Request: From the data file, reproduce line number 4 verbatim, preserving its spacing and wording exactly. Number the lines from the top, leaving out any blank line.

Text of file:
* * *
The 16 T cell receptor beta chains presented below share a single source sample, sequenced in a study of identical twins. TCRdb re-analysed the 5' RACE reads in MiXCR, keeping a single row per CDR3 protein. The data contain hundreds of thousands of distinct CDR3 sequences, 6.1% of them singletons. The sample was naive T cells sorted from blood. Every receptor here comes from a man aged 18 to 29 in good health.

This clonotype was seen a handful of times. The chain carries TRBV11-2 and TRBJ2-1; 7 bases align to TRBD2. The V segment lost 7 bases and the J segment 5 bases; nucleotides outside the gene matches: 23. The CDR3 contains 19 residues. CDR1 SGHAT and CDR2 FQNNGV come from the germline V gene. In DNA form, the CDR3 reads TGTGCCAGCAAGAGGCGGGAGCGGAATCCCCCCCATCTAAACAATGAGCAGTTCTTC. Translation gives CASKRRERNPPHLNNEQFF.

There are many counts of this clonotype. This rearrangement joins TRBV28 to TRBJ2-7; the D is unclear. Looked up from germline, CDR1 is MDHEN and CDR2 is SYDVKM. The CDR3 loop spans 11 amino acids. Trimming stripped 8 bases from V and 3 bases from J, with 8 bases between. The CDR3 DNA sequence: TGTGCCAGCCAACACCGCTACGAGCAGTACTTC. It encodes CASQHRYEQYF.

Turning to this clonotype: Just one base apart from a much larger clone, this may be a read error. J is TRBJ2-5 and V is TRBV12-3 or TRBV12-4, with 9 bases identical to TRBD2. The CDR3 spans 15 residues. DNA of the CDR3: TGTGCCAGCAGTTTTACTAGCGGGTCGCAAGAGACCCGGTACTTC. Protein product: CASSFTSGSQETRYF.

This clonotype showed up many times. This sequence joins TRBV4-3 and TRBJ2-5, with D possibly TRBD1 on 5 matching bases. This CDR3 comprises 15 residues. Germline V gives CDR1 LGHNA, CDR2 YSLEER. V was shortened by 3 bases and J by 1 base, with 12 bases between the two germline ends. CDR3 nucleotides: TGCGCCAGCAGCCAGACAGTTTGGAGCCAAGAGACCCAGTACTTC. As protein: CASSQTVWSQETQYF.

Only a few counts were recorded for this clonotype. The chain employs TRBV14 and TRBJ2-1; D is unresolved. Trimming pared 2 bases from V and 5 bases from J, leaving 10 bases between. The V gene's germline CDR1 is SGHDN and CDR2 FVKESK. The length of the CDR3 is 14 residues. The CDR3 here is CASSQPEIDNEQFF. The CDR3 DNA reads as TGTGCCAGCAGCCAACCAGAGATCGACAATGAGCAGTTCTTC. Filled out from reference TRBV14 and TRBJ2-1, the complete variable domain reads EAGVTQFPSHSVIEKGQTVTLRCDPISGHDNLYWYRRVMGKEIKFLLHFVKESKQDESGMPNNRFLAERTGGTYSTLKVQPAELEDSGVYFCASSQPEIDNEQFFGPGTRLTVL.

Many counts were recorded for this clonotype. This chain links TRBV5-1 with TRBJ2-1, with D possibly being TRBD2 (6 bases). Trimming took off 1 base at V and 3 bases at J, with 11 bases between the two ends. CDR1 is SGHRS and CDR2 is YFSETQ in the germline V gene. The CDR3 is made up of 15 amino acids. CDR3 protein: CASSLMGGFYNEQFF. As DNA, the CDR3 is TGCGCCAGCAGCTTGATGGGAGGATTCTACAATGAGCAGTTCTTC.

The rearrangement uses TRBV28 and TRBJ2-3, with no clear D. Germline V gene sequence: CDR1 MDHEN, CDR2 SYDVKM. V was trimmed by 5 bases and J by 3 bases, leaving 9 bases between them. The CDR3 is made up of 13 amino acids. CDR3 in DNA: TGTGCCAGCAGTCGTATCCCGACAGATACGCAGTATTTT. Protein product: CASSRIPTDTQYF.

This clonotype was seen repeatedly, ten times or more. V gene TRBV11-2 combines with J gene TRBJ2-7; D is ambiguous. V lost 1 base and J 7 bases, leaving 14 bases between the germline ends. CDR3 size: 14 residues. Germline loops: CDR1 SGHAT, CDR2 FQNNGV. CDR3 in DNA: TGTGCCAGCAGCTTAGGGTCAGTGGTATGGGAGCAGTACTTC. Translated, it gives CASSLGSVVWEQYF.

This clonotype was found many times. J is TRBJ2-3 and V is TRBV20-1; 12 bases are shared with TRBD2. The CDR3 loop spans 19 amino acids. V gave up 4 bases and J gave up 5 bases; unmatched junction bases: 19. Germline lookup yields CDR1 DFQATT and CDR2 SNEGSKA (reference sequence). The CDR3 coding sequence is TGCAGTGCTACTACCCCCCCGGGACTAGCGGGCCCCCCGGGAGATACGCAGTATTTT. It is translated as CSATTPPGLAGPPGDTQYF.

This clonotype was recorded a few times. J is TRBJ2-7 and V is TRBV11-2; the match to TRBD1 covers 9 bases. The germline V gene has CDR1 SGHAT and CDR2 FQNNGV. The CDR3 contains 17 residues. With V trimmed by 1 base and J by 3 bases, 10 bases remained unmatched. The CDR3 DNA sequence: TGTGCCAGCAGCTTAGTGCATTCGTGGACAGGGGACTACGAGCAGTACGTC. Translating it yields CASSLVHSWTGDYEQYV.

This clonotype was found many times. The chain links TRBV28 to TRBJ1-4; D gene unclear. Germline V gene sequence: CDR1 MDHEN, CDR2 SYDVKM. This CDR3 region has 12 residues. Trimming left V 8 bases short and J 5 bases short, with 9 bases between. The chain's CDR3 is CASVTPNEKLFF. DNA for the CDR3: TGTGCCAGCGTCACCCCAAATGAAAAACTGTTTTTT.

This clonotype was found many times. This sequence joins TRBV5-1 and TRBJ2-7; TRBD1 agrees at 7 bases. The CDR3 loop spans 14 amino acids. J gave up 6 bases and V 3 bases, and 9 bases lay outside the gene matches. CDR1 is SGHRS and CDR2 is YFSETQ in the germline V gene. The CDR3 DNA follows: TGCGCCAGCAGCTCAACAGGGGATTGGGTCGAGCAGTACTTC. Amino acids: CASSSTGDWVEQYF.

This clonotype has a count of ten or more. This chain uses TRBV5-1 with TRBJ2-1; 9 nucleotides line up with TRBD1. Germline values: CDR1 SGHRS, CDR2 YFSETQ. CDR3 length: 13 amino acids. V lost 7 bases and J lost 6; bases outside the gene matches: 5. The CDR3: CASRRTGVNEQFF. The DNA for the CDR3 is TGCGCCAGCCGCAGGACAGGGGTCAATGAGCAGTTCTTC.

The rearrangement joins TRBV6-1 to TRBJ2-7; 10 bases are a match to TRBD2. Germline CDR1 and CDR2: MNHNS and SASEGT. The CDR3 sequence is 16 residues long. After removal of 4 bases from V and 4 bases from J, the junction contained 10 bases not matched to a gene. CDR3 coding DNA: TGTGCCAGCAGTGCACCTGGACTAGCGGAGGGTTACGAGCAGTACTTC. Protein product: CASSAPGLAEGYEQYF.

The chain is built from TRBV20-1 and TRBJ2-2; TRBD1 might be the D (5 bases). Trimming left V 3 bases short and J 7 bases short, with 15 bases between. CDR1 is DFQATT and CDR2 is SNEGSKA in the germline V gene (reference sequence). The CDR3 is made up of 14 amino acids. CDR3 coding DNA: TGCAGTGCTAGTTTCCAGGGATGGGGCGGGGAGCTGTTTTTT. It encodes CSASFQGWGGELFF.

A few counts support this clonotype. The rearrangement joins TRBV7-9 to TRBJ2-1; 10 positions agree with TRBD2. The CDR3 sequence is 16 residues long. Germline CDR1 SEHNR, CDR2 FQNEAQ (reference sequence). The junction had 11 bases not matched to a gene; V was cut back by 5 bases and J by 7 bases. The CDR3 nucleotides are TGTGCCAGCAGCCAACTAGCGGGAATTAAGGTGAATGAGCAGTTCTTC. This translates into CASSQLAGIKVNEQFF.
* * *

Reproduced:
Turning to this clonotype: Just one base apart from a much larger clone, this may be a read error. J is TRBJ2-5 and V is TRBV12-3 or TRBV12-4, with 9 bases identical to TRBD2. The CDR3 spans 15 residues. DNA of the CDR3: TGTGCCAGCAGTTTTACTAGCGGGTCGCAAGAGACCCGGTACTTC. Protein product: CASSFTSGSQETRYF.